Each year, Kaiser Permanente's Northern California region taps more than 400 employees to become managers.
by Site Staff
June 2, 2008
Founded in 1945, Kaiser Permanente, the Oakland, Calif.-based, group-practice health care program, serves 8.7 million members in nine states and the District of Columbia. Nationwide, Kaiser Permanente includes approximately 156,000 employees.
The organization’s Northern California region serves 3.3 million members. Each year, the Northern California region taps more than 400 employees to become managers.
“Learning in the workplace is about sharing knowledge that makes people better at what they do,” said Bob Leydorf, e-learning program manager for Kaiser Permanente’s Northern California region (KP NCAL). “Our leadership asked us to create instruction that would give managers the essential knowledge and skills to successfully run departments and meet our members’ needs.”
The NCAL e-learning team wanted to create high-impact training and quickly package that learning so managers could tap into it through a variety of ways, including a computer, handheld device, workbook or CD.
The Northern California region’s executive leadership knew that building managers’ understanding about leadership would require a program that was focused and available around the clock. As part of its program, the regional learning and development department suggested using a learning content management system (LCMS) that facilitates knowledge sharing and training by capturing, organizing and delivering different kinds of learning.
An LCMS promised to streamline the process for creating the training KP NCAL managers would need. The LCMS also would provide Kaiser Permanente’s subject-matter experts and reviewers with tools for not only editing courses online, but also giving feedback in a collaborative way.
With an OutStart LCMS in place, Leydorf and Senior Project Manager and Essentials for Managers (EFM) Program Manager Sharon Weinberg set about creating the online component of the EFM program that launched in late 2007 for more than 4,000 managers across the Northern California Region.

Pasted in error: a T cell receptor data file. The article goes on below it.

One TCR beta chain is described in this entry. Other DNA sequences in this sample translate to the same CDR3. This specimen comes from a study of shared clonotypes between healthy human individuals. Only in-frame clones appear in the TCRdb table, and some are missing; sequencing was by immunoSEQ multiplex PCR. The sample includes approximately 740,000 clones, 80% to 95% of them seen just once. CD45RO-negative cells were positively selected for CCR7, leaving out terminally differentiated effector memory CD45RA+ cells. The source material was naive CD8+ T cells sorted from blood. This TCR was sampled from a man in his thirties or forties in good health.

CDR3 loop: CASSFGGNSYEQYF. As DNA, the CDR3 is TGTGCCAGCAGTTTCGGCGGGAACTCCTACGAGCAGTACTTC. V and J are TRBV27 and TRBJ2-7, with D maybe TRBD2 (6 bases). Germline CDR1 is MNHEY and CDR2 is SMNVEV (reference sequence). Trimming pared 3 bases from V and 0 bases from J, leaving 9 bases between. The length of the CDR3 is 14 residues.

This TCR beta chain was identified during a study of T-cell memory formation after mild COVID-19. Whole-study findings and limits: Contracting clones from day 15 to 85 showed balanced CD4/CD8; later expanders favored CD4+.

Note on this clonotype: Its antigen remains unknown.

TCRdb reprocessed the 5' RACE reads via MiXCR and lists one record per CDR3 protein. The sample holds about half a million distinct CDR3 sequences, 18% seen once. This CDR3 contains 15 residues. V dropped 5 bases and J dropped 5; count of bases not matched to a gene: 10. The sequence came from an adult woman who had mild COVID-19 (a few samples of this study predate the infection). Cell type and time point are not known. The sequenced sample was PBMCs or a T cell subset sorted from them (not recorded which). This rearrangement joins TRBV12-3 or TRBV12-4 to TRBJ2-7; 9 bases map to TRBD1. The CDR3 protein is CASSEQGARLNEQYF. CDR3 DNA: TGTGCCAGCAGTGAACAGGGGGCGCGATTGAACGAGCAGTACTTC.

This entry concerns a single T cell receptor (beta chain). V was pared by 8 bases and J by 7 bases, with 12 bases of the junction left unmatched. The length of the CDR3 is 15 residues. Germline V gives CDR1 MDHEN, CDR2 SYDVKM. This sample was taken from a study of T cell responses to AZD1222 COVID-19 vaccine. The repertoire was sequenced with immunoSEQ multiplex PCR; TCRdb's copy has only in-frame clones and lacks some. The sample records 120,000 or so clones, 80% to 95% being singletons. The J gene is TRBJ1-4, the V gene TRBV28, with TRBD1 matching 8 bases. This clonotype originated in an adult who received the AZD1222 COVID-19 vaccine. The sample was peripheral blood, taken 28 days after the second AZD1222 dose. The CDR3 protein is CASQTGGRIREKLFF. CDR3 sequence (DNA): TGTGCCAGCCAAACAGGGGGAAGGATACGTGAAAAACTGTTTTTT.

The EFM program currently includes 27 Web-based lessons with nearly 45 courses planned overall. The Web-based training consists of short, interactive lessons on topics such as Kaiser Permanente’s Labor Management Partnership, budgeting, employee wellness, nursing management, diversity, recruitment, performance management and patient safety. According to Weinberg, each course takes 20 minutes to complete and focuses on the most critical information and tools needed to build knowledge about a given topic.
“Managers can learn or review vital information on demand, and up to the last minute, in a format that is timely, targeted and efficient,” Weinberg said.
Leydorf’s colleagues can, for example, take content for a lesson about patient safety and reuse elements of it to build a larger course, say, on the fundamentals of nursing. Once a course is built, KP NCAL can quickly adapt the course for a handheld device or CD.
Since launching the EFM program, Kaiser Permanente’s NCAL e-learning team said it is not only producing courses 50 percent faster but also getting rave reviews about the convenience and quality of the learning produced.
“The collaborative capabilities of the LCMS make it possible for people to both create and take courses more easily,” Leydorf said.
To date, more than 3,500 managers have completed at least one EFM Web-based training session, saving Kaiser Permanente’s Northern California Region about $370,000 in four months. Anticipated cost savings for this region are expected to top $1 million in one year. EFM now is being scaled for use nationwide at Kaiser Permanente for more than 10,000 managers.
“EFM is a success in NCAL, and other [Kaiser Permanente] regions are expressing interest,” said Gay Westfall, human resources senior vice president for the Northern California Region and one of EFM’s executive sponsors. She called the training program “groundbreaking” and praised the EFM team for “contributing critical, just-in-time, turnkey training that will help the organization meet its goals through frontline manager education.”
More than 90 percent of the learners taking EFM training have a 75 percent or higher level of confidence that the education will make them a successful leader within six months.